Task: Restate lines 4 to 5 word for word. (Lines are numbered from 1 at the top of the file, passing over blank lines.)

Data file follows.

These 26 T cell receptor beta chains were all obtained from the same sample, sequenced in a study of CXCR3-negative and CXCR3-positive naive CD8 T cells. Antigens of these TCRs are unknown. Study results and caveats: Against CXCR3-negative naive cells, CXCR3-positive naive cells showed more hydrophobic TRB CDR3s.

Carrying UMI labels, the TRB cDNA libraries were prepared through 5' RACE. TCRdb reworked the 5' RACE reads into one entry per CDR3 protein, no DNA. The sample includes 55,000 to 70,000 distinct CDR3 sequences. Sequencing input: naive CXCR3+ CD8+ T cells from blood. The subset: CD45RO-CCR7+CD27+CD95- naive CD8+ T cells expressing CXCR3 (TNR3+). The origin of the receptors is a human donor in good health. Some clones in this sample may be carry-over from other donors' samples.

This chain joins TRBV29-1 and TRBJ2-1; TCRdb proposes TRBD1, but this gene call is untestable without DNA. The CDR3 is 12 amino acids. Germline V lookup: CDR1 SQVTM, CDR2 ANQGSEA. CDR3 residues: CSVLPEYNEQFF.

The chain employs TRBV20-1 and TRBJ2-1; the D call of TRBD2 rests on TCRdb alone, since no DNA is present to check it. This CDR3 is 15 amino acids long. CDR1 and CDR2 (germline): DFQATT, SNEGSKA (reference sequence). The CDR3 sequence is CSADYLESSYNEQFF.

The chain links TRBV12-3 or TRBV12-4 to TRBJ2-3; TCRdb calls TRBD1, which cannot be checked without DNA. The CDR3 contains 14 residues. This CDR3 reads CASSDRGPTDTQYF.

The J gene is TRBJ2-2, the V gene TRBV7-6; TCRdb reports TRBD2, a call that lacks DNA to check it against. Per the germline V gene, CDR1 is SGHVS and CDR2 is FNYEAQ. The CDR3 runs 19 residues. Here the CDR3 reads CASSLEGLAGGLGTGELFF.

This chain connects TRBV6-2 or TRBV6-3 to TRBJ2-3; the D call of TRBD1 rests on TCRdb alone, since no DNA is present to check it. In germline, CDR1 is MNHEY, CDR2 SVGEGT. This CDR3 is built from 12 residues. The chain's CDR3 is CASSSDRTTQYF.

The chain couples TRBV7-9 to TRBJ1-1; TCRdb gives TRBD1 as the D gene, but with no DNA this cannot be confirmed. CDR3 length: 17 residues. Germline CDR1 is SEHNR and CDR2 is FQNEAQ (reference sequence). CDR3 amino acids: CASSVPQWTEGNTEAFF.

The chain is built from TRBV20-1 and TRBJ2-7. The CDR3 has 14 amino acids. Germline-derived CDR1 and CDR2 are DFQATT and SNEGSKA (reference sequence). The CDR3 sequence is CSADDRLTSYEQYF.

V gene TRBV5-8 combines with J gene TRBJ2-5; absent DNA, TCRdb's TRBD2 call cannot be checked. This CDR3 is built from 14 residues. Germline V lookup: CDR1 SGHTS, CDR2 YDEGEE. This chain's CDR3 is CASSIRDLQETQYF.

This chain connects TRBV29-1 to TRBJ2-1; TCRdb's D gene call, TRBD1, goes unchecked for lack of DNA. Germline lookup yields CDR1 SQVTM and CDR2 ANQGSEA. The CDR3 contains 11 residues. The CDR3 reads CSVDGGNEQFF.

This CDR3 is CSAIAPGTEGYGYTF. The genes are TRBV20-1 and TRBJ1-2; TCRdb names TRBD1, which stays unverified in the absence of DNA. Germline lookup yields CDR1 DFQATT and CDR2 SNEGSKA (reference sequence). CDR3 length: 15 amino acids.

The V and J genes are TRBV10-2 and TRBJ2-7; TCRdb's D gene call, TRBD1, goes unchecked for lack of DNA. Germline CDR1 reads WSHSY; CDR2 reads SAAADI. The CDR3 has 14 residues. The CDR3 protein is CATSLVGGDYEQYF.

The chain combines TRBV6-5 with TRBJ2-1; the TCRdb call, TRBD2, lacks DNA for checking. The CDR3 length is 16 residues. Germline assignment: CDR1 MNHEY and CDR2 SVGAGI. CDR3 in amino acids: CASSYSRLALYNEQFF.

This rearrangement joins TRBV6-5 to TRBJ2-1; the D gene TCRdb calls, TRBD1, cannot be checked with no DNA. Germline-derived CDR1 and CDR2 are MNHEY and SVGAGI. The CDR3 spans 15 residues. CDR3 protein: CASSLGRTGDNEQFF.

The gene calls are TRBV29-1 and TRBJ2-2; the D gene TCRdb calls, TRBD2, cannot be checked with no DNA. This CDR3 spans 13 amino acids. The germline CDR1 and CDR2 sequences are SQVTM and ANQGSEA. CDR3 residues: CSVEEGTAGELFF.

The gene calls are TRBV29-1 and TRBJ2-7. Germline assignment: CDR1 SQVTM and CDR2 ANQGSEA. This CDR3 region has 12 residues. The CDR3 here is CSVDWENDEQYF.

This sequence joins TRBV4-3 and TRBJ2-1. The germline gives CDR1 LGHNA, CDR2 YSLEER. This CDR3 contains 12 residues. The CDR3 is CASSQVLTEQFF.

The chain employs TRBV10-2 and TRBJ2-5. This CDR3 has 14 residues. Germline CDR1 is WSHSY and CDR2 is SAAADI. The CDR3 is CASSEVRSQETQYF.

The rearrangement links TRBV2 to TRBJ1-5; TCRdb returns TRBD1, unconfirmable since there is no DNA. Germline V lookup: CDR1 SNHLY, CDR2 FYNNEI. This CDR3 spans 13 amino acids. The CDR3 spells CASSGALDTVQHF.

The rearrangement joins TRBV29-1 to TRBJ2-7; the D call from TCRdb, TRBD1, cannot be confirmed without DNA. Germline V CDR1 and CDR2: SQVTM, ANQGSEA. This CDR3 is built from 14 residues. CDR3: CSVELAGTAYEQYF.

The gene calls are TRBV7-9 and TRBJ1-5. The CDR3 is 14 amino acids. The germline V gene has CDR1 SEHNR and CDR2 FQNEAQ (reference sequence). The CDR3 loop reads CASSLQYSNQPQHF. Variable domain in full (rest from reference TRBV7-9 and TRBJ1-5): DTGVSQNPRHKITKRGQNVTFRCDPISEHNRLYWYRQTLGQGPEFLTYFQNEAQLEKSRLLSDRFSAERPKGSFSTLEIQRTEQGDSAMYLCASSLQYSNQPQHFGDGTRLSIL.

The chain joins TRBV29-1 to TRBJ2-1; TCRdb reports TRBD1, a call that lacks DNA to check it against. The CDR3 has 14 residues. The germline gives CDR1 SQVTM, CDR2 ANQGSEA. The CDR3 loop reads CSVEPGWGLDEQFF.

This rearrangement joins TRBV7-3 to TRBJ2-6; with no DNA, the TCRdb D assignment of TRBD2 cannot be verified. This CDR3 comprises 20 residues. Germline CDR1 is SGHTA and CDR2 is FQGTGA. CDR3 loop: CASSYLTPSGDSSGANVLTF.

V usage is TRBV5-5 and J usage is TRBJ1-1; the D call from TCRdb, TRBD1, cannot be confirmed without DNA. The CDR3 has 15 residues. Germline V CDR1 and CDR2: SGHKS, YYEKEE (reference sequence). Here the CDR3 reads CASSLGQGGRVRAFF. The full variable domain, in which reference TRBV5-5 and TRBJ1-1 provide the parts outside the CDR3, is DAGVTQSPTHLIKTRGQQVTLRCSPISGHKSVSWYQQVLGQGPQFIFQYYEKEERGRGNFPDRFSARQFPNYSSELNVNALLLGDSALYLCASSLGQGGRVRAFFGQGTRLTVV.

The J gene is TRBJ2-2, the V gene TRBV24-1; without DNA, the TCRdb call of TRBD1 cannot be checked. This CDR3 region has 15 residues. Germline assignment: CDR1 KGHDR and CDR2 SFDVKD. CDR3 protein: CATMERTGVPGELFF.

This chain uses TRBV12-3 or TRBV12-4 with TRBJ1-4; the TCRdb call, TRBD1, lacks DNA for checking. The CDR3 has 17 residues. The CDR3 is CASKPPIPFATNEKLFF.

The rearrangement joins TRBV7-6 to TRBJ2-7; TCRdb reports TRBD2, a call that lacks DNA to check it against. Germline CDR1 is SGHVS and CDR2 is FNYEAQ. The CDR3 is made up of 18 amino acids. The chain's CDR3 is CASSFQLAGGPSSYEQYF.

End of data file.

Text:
The chain employs TRBV20-1 and TRBJ2-1; the D call of TRBD2 rests on TCRdb alone, since no DNA is present to check it. This CDR3 is 15 amino acids long. CDR1 and CDR2 (germline): DFQATT, SNEGSKA (reference sequence). The CDR3 sequence is CSADYLESSYNEQFF.

The chain links TRBV12-3 or TRBV12-4 to TRBJ2-3; TCRdb calls TRBD1, which cannot be checked without DNA. The CDR3 contains 14 residues. This CDR3 reads CASSDRGPTDTQYF.